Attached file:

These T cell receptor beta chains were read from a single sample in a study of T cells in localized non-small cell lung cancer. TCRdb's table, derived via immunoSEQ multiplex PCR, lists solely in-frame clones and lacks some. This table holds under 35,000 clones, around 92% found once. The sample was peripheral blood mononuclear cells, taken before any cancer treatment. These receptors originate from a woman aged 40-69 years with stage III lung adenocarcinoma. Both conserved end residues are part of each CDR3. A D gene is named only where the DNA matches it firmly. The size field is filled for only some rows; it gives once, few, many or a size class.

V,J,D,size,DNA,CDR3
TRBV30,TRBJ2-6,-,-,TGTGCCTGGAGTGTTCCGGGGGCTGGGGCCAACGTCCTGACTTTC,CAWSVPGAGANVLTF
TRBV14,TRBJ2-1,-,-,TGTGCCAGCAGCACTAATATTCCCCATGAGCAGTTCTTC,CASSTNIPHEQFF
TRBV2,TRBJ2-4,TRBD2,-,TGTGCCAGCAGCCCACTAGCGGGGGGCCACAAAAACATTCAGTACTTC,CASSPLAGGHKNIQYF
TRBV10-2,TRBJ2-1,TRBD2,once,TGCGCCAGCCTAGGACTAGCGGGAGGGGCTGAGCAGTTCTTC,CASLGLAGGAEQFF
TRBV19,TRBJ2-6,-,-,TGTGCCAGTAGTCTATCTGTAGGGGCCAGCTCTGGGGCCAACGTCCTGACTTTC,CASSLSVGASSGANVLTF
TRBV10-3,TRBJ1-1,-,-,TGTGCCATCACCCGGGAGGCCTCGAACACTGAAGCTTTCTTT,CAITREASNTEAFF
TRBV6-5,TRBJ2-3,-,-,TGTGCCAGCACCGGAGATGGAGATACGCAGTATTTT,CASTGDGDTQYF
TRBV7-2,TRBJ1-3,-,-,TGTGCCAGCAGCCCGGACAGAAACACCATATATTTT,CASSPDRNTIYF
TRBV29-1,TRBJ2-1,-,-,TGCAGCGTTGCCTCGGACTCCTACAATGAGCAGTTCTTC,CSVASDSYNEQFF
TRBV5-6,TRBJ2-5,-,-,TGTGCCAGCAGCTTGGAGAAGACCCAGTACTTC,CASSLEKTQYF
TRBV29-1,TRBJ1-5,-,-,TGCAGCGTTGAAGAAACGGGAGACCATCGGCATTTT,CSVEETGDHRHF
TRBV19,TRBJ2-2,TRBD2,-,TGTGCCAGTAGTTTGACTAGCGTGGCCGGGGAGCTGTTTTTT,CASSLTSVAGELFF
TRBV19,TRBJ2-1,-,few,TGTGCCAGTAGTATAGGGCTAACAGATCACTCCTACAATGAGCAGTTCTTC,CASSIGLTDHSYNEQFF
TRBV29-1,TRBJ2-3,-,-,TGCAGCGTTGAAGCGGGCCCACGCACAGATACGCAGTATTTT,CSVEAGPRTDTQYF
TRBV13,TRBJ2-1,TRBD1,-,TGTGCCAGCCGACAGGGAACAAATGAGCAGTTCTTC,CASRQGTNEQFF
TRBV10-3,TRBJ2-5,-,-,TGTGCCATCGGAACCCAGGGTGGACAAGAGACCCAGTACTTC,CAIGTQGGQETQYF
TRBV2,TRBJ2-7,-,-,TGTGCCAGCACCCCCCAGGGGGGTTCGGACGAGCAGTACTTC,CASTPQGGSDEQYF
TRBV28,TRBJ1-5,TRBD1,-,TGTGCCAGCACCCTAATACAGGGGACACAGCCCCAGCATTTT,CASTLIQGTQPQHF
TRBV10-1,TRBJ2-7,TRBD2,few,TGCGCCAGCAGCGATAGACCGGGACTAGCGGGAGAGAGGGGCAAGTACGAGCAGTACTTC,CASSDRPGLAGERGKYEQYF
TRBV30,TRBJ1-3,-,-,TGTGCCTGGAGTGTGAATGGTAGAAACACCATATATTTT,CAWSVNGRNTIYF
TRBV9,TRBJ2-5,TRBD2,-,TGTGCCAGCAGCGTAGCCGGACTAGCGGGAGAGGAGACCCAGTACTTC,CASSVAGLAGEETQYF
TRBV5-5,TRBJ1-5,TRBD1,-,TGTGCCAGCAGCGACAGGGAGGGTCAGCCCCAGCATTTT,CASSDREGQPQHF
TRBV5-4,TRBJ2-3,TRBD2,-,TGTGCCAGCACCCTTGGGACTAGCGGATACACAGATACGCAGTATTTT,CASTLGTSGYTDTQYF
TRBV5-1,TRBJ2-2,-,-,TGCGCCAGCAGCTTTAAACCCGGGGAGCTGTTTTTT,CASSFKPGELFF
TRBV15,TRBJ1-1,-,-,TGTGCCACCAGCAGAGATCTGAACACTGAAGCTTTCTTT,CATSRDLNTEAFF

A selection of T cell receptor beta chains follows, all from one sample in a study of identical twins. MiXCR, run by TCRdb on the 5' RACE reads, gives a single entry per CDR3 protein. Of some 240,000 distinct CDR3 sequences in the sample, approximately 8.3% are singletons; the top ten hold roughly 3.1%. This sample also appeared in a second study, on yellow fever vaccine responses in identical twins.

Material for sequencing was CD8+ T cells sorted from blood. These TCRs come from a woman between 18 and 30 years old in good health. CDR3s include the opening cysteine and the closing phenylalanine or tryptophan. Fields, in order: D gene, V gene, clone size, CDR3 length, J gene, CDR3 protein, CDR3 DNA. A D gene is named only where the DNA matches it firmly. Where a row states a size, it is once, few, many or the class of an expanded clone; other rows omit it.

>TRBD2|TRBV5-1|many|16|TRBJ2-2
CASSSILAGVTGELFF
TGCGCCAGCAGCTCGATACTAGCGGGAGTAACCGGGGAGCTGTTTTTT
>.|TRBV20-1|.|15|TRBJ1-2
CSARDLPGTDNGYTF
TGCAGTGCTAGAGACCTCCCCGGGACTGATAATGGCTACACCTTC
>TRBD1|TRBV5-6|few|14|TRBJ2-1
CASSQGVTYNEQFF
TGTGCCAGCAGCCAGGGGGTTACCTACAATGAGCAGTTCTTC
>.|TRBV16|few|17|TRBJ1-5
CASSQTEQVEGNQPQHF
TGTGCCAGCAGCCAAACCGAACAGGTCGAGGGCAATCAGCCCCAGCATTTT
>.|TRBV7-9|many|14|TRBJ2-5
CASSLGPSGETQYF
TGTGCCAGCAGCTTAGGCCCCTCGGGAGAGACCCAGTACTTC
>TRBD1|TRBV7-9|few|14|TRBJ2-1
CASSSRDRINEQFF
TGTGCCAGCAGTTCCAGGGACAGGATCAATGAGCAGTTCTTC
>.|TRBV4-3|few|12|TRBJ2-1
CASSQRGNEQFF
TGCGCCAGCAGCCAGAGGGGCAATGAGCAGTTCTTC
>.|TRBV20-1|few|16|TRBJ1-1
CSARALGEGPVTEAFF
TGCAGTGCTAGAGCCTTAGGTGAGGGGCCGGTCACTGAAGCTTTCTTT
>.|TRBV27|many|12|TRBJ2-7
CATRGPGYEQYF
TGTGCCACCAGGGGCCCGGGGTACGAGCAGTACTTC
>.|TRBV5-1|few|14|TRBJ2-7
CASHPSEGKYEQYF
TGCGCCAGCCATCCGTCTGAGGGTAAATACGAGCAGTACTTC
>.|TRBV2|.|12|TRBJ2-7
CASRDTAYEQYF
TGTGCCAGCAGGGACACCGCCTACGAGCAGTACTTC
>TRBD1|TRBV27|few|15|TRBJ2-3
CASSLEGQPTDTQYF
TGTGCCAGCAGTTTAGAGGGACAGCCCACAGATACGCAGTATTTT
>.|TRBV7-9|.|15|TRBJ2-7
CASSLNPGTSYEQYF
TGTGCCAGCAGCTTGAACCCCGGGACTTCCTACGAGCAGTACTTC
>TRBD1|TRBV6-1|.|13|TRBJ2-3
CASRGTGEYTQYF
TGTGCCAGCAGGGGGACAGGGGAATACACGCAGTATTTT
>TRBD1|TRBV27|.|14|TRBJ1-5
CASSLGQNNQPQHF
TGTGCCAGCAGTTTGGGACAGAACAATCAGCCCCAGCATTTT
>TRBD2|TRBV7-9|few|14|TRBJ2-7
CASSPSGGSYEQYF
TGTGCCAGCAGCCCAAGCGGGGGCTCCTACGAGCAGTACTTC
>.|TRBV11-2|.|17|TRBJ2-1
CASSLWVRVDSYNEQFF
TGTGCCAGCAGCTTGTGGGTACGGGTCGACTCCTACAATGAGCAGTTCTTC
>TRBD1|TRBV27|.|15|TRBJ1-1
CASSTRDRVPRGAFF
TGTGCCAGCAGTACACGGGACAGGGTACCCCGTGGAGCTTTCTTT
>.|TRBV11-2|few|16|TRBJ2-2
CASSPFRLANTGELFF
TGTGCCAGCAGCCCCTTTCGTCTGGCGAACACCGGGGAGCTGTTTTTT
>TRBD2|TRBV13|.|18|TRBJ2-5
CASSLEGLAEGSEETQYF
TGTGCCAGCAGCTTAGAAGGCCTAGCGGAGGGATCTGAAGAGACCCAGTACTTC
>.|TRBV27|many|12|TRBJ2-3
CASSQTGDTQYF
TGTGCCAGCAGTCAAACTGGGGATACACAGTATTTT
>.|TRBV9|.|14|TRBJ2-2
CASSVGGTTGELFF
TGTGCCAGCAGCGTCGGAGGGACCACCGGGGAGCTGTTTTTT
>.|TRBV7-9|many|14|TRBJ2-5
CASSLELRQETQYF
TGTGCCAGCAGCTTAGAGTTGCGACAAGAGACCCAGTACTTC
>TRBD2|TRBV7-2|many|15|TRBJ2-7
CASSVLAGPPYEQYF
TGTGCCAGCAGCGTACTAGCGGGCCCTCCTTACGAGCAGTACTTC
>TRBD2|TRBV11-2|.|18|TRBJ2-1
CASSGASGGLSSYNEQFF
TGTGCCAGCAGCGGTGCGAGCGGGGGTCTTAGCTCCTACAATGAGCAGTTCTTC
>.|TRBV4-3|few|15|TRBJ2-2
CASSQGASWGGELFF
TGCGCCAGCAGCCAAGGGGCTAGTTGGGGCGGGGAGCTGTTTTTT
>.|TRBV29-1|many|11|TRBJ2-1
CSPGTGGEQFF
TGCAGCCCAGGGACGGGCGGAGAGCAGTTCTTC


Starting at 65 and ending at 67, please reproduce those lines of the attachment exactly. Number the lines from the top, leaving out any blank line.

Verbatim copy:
TGTGCCAGCAGTTTAGAGGGACAGCCCACAGATACGCAGTATTTT
>.|TRBV7-9|.|15|TRBJ2-7
CASSLNPGTSYEQYF